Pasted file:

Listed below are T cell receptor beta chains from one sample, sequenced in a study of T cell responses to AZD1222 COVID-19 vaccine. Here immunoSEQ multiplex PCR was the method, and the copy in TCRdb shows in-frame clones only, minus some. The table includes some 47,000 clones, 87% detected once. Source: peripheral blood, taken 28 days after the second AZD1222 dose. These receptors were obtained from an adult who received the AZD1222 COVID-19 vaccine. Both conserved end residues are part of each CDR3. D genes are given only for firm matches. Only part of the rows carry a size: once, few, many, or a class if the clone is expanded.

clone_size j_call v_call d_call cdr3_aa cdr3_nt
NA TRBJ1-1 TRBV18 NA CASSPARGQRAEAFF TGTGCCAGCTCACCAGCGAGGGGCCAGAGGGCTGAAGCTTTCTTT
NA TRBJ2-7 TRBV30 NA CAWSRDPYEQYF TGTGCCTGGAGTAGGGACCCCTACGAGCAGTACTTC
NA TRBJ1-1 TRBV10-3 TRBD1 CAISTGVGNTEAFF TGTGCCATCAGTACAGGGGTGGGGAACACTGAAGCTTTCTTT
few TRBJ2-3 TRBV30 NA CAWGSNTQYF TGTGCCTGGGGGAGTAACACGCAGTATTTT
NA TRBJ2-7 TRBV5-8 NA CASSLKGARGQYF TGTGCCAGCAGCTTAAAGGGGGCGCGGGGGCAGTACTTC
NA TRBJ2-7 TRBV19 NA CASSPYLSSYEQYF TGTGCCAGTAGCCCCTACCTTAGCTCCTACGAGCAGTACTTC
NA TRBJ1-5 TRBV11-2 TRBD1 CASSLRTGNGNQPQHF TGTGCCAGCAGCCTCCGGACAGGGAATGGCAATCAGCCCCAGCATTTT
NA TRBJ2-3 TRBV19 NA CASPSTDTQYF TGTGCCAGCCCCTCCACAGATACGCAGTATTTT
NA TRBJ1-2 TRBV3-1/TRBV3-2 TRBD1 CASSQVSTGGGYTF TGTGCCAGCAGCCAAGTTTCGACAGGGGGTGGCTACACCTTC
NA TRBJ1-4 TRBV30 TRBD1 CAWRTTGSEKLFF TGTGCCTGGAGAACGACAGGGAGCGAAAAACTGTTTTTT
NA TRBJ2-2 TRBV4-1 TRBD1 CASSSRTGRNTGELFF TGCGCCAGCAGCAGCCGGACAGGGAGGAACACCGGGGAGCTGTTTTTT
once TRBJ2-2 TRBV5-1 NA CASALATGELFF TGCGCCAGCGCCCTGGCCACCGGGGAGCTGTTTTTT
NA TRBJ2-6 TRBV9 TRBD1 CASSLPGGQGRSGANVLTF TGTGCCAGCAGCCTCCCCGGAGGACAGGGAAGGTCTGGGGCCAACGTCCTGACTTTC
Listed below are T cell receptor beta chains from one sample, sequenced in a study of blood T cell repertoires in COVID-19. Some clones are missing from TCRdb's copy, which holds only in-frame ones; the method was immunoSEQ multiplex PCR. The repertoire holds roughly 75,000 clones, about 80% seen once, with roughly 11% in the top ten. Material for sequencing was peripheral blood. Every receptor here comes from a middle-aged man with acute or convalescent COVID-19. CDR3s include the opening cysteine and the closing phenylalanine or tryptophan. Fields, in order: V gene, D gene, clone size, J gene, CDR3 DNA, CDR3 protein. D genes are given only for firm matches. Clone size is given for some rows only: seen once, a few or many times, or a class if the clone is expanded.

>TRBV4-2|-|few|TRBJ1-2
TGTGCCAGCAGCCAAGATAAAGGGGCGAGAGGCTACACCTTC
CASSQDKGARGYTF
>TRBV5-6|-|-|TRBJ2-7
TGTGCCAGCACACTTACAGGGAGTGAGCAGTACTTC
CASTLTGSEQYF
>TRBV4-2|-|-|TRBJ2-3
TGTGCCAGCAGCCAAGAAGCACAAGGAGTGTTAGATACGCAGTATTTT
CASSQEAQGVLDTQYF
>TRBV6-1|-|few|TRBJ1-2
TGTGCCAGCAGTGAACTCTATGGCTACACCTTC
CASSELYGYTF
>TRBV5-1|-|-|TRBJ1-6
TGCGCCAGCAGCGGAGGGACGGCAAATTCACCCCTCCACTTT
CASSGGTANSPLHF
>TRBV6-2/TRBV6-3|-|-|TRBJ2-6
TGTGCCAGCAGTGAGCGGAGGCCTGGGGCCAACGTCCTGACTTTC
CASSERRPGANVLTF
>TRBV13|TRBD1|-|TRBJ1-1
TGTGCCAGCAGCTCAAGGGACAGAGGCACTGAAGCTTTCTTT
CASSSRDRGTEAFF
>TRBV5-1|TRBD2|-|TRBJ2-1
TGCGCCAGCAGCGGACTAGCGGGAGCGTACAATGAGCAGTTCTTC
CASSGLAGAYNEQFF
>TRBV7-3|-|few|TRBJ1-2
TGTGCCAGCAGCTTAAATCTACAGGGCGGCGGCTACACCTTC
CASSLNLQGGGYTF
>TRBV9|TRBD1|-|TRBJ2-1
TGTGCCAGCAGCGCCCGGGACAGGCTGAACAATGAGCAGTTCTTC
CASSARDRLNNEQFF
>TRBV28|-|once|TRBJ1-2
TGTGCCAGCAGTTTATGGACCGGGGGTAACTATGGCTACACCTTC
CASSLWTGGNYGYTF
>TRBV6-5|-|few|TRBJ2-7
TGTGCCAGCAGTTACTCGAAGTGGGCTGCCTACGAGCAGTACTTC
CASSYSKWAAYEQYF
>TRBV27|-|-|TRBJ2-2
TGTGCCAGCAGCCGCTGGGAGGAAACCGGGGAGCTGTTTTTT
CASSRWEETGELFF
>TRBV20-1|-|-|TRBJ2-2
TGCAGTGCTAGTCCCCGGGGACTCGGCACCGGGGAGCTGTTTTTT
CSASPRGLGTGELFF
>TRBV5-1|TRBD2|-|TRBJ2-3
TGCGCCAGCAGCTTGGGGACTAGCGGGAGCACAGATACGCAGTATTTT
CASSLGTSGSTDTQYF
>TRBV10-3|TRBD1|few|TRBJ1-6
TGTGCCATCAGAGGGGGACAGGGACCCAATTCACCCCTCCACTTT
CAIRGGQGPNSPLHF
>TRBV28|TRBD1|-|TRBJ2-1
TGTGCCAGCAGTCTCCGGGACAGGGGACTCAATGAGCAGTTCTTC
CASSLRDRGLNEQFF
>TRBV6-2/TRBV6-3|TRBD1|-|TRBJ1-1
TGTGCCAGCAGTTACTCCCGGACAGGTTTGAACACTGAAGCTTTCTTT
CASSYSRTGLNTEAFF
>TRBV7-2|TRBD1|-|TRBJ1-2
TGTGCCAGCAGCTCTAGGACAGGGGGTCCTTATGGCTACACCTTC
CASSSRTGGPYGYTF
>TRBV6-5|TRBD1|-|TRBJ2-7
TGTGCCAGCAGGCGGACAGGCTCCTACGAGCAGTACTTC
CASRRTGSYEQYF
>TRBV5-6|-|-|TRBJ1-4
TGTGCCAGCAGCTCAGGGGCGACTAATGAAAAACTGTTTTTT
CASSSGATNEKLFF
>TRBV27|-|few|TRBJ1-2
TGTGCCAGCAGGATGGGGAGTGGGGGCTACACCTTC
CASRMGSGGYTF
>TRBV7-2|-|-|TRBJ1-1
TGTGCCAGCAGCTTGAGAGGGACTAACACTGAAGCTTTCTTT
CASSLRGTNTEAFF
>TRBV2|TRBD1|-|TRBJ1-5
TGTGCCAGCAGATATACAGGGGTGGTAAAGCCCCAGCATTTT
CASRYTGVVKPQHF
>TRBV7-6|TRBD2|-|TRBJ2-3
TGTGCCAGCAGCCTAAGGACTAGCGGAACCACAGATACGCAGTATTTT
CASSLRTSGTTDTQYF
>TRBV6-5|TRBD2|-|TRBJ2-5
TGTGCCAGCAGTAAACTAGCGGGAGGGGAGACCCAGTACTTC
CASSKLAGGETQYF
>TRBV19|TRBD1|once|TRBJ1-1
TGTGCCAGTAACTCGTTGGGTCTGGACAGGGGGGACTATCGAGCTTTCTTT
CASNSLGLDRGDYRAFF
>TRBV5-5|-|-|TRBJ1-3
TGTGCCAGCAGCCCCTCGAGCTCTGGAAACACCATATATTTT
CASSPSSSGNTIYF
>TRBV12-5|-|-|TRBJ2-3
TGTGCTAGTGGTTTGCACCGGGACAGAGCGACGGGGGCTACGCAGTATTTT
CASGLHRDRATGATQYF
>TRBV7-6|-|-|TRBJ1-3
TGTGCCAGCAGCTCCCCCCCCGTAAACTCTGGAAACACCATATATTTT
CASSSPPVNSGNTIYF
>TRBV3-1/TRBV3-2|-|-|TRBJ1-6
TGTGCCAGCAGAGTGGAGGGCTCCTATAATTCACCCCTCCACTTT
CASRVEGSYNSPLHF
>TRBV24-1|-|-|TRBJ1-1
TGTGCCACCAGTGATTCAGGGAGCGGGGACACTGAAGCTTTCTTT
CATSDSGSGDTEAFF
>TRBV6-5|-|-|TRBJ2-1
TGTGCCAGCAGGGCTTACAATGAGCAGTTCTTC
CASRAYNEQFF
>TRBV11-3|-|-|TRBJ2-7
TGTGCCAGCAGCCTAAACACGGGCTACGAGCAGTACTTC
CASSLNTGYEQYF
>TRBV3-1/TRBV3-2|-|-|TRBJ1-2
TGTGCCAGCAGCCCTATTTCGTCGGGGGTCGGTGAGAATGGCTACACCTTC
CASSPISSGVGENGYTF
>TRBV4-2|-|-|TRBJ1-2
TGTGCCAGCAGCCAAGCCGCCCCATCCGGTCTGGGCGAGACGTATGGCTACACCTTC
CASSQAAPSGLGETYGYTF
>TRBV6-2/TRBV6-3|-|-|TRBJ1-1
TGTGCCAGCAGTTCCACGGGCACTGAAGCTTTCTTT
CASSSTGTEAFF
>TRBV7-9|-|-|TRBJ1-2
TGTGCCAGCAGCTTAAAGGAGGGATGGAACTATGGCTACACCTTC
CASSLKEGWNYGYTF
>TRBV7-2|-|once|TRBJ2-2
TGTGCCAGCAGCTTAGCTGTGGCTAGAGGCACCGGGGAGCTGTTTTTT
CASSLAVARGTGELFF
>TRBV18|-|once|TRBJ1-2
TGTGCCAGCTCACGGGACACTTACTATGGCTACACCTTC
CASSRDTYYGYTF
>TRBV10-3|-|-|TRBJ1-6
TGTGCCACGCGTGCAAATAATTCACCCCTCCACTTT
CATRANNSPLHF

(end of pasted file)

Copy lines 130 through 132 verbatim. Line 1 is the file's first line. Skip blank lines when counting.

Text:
CASSLKEGWNYGYTF
>TRBV7-2|-|once|TRBJ2-2
TGTGCCAGCAGCTTAGCTGTGGCTAGAGGCACCGGGGAGCTGTTTTTT